TripAdvisor was founded in 2000 to provide users with a directory of travel related information as well as mechanisms for hotel and flight booking, vacation rentals, and travel guide materials along with user-generated reviews.
In March 2013, Forbes reported more than 75 million user reviews were housed on the TripAdvisor site, which was garnering 62 million unique visits per month. Of those, 45 million were generated from mobile devices.
Those figures are an impressive upsurge from the 32 million unique monthlies tallied in 2008, but like many start-ups, TripAdvisor had virtually no traffic in the beginning, especially after 9/11 decimated the travel industry.
Then, the site changed its model to cost per click or CPC. When a consumer clicked on a hotel and booked a room, TripAdvisor charged the hotel. No clicks, no charges. In three months, the company that had been earning nothing was pulling in $70,000 per month.
By making this subtle change, TripAdvisor grew their own user base while also catering to the needs of the struggling travel industry. They made advertising through membership more affordable, so both sides benefited.
All TripAdvisor site development then became focused on customer engagement to increase the number of profitable clicks. Editors were hired to bring in travel articles, and users were allowed and encouraged to post reviews of their personal travel experiences.
When the reviews themselves begin to draw in the most site traffic, TripAdvisor shifted gears again to focus on review generation. This ensured a steady supply of fresh and honest content. The more trusted the perception of the TripAdvisor reviews, the more users posted.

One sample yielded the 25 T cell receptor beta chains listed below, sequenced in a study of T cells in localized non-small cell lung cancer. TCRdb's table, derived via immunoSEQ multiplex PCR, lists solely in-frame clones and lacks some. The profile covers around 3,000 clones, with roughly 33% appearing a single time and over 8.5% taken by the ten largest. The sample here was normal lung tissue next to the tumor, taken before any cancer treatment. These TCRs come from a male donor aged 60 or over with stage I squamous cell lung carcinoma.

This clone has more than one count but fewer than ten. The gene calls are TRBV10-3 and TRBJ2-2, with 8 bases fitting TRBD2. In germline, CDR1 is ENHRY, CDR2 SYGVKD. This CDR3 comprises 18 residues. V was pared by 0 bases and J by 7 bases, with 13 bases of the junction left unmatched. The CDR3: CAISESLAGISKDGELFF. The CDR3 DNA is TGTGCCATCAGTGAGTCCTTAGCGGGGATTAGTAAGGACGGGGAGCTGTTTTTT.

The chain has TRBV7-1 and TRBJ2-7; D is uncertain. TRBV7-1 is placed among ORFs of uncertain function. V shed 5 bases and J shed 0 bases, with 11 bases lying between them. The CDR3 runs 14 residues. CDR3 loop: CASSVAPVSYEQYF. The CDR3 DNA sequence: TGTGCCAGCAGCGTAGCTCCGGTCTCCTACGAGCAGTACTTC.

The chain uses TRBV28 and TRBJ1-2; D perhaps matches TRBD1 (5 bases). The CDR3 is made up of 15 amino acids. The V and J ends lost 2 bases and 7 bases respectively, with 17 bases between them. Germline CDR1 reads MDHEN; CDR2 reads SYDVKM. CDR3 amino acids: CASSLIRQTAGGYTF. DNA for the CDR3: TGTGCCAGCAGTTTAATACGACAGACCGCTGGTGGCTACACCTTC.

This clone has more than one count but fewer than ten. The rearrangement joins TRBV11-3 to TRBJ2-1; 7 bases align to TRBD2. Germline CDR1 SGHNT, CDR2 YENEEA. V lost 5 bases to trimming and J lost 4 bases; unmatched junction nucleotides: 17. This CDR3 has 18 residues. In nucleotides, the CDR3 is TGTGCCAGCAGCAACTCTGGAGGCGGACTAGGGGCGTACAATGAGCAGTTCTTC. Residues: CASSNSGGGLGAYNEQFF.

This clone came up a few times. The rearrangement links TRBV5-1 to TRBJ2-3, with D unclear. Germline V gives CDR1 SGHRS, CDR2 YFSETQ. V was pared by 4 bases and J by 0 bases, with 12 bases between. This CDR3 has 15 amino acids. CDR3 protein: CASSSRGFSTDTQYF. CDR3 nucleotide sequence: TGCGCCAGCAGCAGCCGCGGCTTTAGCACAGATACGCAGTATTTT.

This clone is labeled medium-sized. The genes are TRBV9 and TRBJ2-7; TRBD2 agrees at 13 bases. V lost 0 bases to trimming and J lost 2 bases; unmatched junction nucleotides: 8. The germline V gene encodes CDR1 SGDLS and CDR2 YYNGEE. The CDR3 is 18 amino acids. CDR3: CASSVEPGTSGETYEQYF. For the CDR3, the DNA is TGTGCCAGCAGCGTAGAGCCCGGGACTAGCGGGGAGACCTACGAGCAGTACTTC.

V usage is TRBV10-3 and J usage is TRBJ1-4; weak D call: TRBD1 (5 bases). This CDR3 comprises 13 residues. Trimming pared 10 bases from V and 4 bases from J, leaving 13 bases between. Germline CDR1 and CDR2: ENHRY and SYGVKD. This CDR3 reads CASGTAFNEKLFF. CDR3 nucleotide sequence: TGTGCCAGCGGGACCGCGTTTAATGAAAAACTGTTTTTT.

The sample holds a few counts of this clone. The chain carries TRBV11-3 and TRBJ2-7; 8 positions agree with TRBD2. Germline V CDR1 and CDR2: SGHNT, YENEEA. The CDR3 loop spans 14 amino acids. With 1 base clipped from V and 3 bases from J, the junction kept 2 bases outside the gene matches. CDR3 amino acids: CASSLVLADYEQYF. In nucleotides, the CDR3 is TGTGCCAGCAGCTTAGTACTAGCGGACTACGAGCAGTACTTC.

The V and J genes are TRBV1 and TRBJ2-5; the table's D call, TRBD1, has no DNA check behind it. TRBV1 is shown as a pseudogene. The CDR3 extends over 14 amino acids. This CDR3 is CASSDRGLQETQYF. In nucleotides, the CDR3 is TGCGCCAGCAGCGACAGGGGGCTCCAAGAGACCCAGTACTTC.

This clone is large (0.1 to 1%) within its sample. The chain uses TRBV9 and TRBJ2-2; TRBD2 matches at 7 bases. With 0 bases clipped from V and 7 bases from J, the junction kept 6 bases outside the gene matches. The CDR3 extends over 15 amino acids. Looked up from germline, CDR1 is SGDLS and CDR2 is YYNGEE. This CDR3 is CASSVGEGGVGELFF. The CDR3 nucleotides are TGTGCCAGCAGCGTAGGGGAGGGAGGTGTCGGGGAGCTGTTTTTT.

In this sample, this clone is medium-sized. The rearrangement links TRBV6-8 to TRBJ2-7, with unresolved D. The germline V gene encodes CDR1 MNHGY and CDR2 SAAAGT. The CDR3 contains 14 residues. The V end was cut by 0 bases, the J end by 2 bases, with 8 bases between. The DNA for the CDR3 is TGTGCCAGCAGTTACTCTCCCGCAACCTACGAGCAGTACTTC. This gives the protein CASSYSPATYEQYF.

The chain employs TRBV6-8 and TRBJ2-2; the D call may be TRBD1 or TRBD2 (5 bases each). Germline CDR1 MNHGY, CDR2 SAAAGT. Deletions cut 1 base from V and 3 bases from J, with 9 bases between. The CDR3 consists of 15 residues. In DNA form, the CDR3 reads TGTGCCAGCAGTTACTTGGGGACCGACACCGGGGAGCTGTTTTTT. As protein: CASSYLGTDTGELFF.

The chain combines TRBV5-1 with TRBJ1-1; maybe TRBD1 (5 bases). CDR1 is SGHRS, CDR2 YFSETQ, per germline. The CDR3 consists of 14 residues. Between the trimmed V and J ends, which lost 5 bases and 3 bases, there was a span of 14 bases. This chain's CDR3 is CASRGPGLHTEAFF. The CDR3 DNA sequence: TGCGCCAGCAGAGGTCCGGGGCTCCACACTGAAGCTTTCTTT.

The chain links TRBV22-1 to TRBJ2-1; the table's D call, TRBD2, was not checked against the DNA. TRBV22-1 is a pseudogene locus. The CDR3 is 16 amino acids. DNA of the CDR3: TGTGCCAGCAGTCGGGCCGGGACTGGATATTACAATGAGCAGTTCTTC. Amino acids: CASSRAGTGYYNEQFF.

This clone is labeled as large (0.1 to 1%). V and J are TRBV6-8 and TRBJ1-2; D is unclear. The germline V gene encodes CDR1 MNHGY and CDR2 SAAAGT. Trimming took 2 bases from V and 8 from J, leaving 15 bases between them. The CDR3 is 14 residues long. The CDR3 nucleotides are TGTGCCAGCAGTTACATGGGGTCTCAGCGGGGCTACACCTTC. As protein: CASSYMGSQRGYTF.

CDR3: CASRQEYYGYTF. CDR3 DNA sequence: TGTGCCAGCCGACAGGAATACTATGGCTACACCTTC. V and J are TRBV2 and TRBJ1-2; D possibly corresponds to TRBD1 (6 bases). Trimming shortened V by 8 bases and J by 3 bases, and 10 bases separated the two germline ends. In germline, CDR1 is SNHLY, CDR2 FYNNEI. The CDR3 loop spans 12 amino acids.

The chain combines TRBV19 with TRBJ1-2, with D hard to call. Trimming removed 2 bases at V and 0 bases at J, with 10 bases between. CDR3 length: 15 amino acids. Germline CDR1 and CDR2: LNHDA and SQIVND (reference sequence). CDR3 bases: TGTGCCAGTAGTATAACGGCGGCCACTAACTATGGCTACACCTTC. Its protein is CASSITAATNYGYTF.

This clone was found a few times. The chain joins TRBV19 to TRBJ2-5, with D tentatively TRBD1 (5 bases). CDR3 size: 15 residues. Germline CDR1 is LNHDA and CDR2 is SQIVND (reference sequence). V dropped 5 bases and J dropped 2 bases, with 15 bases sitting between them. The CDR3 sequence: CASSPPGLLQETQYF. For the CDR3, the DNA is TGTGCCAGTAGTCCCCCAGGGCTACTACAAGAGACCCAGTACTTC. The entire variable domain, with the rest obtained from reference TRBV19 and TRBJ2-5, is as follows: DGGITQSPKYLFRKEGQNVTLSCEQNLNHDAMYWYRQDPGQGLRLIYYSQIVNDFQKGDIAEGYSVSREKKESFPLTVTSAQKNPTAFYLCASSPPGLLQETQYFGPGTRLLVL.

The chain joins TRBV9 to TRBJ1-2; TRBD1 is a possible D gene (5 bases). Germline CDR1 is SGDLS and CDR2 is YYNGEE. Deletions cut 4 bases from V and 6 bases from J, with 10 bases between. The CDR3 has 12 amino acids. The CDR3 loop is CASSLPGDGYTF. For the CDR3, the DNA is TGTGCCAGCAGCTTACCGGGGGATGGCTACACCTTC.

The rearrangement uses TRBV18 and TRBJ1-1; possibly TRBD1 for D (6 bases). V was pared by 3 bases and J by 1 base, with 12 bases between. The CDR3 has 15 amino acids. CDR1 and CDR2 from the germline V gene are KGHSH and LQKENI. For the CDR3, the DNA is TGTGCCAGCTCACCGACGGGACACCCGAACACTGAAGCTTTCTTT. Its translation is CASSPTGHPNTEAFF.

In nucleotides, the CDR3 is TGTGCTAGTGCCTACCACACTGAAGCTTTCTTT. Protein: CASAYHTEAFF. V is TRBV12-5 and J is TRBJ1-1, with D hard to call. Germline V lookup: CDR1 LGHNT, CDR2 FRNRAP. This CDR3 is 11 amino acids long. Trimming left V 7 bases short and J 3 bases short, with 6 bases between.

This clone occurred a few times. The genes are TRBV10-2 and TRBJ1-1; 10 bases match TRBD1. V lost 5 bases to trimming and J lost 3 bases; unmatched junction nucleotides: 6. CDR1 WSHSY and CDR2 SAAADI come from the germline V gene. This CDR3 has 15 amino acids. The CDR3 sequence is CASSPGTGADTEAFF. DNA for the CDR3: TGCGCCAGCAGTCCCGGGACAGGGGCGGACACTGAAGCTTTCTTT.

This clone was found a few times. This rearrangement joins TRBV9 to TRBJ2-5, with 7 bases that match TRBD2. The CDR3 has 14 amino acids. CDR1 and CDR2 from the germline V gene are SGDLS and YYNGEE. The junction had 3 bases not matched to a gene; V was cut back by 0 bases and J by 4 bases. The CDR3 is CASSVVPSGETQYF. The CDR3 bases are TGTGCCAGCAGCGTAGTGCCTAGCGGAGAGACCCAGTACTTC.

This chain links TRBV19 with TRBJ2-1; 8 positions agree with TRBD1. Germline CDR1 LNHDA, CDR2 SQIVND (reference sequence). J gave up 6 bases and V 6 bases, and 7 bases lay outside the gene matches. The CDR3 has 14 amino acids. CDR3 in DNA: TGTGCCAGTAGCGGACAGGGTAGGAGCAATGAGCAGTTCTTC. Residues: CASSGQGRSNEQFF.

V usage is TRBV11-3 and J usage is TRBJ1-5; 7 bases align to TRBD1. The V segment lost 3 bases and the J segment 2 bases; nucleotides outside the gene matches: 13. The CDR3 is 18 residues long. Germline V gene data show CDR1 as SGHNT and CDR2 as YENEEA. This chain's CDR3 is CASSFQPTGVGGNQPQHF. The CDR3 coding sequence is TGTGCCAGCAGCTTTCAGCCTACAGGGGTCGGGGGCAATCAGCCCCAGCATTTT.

In 2004, the company was bought by Expedia/IAC for $210 million in cash, an amazing accomplishment since they had raised only $4 million in venture capital. TripAdvisor continued to grow under the Expedia umbrella, and was spun back out as an independent company in 2011.
“The heart of the success enjoyed by TripAdvisor lies in the belief that free content generated voluntarily by users carries the highest level of credibility and will generate the most profitable site activity.
This is a model not unlike that used by Hubspot to achieve growth. It represents good use of market fit since travel always carries the potential risk of a bad experience in multiple venues. Who hasn’t been afraid of staying in a flea bag hotel or paying through the nose for an awful meal at a restaurant?
As the repository of reviews at TripAdvisor has grown both in numbers and in depth, the “stickiness” of the site has increased. Users don’t just go to TripAdvisor to book, but also to plan. They research venues, often returning multiple times as they refine their vacation and travel plans. The longer a user stays on the site, the greater the chance they will click and make a reservation.
This is a very network-driven approach to growth, but one that proved highly successful for all parties concerned: the consumer, the advertised venues, and the hosting platform.
Because there is no point in spending good amount of money for bad marketing